Diving deep into the world of English winemaking, from its rich history to current popularity.
English wines have experienced a remarkable comeback in recent years, earning international recognition for their quality and unique characteristics. According to a survey by WineGB, the English and Welsh wine industry has seen a 70% increase in sales over the past two years. With a rich history dating back centuries, English vineyards have advanced on favorable terroir and increasingly favorable climate conditions. Delving into the vast history, terroir, outstanding vintages, and diverse varietals, we will explore what makes English wine so unique and what contributes to its growing reputation.
A Short History
English wine production can be traced back to Roman times when vineyards were planted throughout the country around the 11th Century. However, it wasn't until the Middle Ages that wine production flourished, reaching its peak in the 14th century. The wine trade declined after that due to various factors, including the Little Ice Age and competition from imported wines. With the first vineyard being planted in Hampshire in 1951, the industry experienced a revival in the late 20th century, showcasing advancements in viticulture techniques, increased investments, and a renewed interest in quality winemaking.
Hambledon Vineyard: England's Oldest Vineyard, Source: Hambledon Vineyard
Terroir and Climate
The unique terroir of English vineyards plays a vital role in producing exceptional wines. The chalky soils found in regions such as Kent, Sussex, and Hampshire resemble the terroir of the Champagne region in France, making them ideal for quality sparkling wine production. The temperate maritime climate, influenced by the Gulf Stream, provides the necessary warmth and rainfall for grape cultivation, allowing English winemakers to produce a wide range of styles.
Source: Grape Britannia
Varietals and Styles
English winemakers cultivate a diverse range of grape varietals, embracing both classic and lesser-known varieties. Chardonnay, Pinot Noir, and Pinot Meunier are widely used for traditional method sparkling wines, similar to Champagne. Bacchus, an aromatic white grape that is a German cross of Silvaner, Riesling, and Müller Thurgau, has gained popularity for its crisp, zesty character. Other varietals such as Ortega, Seyval Blanc, Reichensteiner, and Madeleine Angevine are also commonly grown, each showcasing unique expressions of English terroir.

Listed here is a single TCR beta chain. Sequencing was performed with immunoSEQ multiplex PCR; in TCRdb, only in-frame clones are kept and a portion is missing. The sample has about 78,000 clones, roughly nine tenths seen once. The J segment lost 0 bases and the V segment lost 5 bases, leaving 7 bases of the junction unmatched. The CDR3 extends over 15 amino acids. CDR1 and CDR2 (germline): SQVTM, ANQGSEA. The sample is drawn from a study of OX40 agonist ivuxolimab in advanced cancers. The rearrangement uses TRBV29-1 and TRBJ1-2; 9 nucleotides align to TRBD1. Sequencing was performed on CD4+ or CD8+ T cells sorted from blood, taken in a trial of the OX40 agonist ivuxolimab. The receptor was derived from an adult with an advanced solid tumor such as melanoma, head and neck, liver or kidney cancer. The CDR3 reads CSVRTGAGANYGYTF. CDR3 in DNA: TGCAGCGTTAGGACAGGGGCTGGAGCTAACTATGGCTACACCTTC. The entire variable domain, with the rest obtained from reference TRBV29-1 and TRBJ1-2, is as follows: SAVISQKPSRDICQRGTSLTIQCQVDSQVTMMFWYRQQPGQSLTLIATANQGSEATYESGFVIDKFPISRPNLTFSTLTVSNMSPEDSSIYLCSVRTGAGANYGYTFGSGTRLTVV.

Source: The Times
English wines have seen notable vintages recently, with several exceptional harvests capturing global attention. For example, the 2018 vintage is widely regarded as outstanding, characterized by warm and dry summers that resulted in well-ripened grapes with excellent flavor concentration. Other remarkable vintages include 2014, 2016, and 2020, each exhibiting their distinct qualities and contributing to the overall reputation of English wines. Sadly, it’s very difficult to find an older vintage of English wines, making it a great opportunity to stock good vintages and let them develop over time.
English wines have gained international recognition and acclaim in recent years. The industry has secured prestigious awards, including gold medals and trophies in renowned wine competitions, including London Wine Competition for their exceptional quality. This recognition has helped solidify the reputation of English wines as a global player in the wine industry and has led to increased demand and export opportunities. As the number of English wines participating in prestigious events such as the London Wine Competition and Sommeliers Choice Awards continues to rise, their popularity among wine enthusiasts is growing steadily, gathering increasing affection from those who appreciate fine wines.
Source: New Hall Wine Estate
English wines have emerged as a source of pride and excitement in the wine world, with a rich history, favorable terroir, notable vintages, and diverse varietals contributing to their success. The industry's commitment to quality winemaking and continuous improvement has positioned English wines as a noteworthy player in the international wine scene. With WineGB predicting the production will reach 25 to 29 million bottles by 2032, the future of English wines appears bright, promising even more remarkable wines to be enjoyed by wine enthusiasts worldwide.
Registration is now open for the 2024 London Wine Competition, scheduled to take place on March 18th and 19th in London. This esteemed event provides the producers with an opportunity to increase their reach, where the wines are evaluated based on quality, value, and packaging by some of the UK’s top beverage professionals.
Header Image Source: WSET Global
Article By Tushar Anand, Beverage Writer & Sommelier